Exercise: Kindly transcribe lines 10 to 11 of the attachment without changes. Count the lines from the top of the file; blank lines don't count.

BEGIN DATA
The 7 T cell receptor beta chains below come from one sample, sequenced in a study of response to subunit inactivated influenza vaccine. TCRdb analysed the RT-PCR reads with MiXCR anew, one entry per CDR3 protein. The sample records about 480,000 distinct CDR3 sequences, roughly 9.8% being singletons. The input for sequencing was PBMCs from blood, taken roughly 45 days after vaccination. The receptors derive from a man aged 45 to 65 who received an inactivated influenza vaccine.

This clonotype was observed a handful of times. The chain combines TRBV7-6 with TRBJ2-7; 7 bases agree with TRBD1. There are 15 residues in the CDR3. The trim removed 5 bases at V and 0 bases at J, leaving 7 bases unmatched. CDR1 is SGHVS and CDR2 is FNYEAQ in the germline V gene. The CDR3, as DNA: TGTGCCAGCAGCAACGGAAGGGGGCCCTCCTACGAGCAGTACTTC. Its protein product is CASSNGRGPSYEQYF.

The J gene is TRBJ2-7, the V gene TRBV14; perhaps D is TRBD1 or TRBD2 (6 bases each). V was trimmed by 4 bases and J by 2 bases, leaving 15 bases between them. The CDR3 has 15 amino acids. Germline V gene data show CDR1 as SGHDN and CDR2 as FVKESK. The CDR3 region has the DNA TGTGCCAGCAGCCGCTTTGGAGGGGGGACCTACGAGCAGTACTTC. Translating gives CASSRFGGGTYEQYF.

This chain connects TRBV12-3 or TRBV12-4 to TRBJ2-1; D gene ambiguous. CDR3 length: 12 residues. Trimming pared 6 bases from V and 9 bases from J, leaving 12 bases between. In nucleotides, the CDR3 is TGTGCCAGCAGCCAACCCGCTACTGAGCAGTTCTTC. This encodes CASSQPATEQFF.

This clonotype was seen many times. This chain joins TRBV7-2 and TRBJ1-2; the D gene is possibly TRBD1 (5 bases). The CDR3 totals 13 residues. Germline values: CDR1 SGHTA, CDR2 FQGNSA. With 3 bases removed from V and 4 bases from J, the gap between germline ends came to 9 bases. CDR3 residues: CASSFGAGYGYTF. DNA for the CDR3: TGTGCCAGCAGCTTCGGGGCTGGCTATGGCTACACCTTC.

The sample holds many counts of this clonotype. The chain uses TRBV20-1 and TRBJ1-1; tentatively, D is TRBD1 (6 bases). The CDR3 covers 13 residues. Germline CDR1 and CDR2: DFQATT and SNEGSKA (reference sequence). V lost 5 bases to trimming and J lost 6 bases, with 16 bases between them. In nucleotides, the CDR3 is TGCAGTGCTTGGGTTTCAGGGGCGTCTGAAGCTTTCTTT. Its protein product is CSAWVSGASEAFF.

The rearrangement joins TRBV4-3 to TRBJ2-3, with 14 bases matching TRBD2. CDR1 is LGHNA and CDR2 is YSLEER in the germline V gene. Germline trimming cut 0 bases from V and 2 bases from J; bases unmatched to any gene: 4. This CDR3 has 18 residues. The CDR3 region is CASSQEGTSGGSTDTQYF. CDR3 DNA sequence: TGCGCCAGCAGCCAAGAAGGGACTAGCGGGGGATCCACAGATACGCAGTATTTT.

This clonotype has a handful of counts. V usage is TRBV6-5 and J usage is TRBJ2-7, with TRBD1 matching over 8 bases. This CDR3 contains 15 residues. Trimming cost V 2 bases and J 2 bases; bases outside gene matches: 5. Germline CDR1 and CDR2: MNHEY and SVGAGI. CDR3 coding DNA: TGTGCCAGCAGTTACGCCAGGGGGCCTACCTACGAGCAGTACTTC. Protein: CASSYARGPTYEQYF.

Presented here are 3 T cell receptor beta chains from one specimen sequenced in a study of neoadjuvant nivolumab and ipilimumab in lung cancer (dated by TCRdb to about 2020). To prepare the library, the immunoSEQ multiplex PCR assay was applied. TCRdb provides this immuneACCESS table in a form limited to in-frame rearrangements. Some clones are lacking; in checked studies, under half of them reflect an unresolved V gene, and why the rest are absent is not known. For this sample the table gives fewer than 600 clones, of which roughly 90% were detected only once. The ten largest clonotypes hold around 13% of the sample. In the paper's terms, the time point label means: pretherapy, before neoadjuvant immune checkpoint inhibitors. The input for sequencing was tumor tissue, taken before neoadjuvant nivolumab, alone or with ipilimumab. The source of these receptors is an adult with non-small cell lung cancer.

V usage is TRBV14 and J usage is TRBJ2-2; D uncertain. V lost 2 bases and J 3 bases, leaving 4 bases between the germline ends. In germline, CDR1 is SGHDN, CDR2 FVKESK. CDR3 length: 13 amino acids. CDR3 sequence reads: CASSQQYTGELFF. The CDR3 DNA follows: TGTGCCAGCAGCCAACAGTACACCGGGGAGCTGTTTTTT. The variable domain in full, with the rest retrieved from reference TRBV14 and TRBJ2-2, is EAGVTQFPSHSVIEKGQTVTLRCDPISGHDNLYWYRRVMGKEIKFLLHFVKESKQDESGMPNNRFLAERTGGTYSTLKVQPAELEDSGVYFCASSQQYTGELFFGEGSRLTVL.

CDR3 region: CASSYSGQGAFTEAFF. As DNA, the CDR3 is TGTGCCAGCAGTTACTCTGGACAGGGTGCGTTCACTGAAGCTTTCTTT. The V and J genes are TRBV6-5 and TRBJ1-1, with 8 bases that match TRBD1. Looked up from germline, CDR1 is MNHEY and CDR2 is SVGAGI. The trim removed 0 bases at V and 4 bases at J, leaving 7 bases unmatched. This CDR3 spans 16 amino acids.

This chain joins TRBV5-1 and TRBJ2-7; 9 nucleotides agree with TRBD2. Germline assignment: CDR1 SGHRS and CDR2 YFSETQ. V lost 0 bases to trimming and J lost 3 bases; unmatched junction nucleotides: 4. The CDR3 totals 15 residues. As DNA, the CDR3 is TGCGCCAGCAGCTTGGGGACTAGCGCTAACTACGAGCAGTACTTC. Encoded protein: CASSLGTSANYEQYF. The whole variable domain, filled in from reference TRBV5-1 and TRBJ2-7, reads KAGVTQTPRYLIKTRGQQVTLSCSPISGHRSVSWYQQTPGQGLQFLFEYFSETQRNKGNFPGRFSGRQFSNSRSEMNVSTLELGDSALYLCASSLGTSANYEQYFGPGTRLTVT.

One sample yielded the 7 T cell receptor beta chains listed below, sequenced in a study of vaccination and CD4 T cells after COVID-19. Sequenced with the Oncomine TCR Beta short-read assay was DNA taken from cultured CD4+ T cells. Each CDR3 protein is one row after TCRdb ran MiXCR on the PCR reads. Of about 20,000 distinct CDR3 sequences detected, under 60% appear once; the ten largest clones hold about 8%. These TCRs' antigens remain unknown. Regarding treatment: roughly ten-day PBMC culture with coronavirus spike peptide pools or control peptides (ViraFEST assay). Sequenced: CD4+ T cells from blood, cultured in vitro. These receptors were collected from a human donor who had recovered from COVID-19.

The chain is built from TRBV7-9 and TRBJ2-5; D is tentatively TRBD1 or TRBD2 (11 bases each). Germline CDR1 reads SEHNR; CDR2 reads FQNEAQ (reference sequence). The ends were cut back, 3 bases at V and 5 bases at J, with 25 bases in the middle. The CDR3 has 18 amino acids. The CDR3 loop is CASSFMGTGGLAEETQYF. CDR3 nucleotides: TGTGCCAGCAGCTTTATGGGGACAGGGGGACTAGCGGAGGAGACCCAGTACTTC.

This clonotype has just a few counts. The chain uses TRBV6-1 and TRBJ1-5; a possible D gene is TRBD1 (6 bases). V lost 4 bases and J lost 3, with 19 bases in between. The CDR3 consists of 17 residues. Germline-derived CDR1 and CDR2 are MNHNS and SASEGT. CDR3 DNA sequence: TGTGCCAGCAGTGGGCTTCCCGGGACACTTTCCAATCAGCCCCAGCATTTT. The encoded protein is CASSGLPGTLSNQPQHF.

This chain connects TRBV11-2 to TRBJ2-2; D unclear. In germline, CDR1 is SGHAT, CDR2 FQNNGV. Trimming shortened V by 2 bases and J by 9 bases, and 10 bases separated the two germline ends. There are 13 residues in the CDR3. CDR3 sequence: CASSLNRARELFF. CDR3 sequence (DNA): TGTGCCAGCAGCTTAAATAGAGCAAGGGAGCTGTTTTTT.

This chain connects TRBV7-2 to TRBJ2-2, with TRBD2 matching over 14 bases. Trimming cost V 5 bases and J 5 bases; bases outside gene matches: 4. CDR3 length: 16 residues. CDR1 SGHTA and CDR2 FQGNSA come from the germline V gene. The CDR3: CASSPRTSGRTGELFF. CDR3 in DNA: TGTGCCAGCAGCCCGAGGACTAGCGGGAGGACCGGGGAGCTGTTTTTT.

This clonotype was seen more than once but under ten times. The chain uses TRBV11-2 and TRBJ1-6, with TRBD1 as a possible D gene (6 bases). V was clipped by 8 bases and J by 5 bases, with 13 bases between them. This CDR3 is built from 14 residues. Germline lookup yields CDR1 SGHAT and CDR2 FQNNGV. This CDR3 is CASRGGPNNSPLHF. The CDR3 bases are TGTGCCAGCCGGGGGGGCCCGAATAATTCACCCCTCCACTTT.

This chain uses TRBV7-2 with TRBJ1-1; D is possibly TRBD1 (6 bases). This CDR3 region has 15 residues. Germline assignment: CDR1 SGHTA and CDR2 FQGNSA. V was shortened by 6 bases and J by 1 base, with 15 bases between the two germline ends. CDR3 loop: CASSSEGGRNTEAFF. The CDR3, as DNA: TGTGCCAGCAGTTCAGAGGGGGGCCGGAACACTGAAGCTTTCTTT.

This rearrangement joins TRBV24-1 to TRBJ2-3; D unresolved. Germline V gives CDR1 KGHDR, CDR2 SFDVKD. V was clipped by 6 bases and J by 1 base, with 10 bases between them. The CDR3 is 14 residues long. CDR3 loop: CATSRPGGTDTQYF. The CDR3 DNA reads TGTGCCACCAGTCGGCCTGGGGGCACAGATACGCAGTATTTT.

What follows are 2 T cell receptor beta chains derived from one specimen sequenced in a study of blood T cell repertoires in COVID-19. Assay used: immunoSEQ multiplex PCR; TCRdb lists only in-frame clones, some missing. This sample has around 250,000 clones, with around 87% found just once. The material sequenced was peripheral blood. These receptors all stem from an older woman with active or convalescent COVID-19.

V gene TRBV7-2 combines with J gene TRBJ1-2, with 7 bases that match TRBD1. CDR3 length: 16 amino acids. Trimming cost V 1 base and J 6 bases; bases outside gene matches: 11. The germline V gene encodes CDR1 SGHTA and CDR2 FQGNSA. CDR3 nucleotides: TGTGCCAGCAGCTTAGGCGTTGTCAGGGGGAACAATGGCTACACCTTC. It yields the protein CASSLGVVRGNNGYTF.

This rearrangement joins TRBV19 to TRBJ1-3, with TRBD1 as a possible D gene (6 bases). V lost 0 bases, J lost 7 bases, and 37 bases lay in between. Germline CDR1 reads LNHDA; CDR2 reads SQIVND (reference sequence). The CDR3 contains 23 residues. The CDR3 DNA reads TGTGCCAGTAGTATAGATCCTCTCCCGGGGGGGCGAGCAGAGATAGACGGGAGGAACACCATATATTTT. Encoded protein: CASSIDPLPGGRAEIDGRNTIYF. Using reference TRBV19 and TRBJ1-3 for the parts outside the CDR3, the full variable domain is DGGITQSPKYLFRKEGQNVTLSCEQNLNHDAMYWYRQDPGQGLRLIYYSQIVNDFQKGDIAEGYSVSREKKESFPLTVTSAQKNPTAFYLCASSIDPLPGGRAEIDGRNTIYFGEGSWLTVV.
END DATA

V usage is TRBV14 and J usage is TRBJ2-2; D uncertain. V lost 2 bases and J 3 bases, leaving 4 bases between the germline ends. In germline, CDR1 is SGHDN, CDR2 FVKESK. CDR3 length: 13 amino acids. CDR3 sequence reads: CASSQQYTGELFF. The CDR3 DNA follows: TGTGCCAGCAGCCAACAGTACACCGGGGAGCTGTTTTTT. The variable domain in full, with the rest retrieved from reference TRBV14 and TRBJ2-2, is EAGVTQFPSHSVIEKGQTVTLRCDPISGHDNLYWYRRVMGKEIKFLLHFVKESKQDESGMPNNRFLAERTGGTYSTLKVQPAELEDSGVYFCASSQQYTGELFFGEGSRLTVL.

CDR3 region: CASSYSGQGAFTEAFF. As DNA, the CDR3 is TGTGCCAGCAGTTACTCTGGACAGGGTGCGTTCACTGAAGCTTTCTTT. The V and J genes are TRBV6-5 and TRBJ1-1, with 8 bases that match TRBD1. Looked up from germline, CDR1 is MNHEY and CDR2 is SVGAGI. The trim removed 0 bases at V and 4 bases at J, leaving 7 bases unmatched. This CDR3 spans 16 amino acids.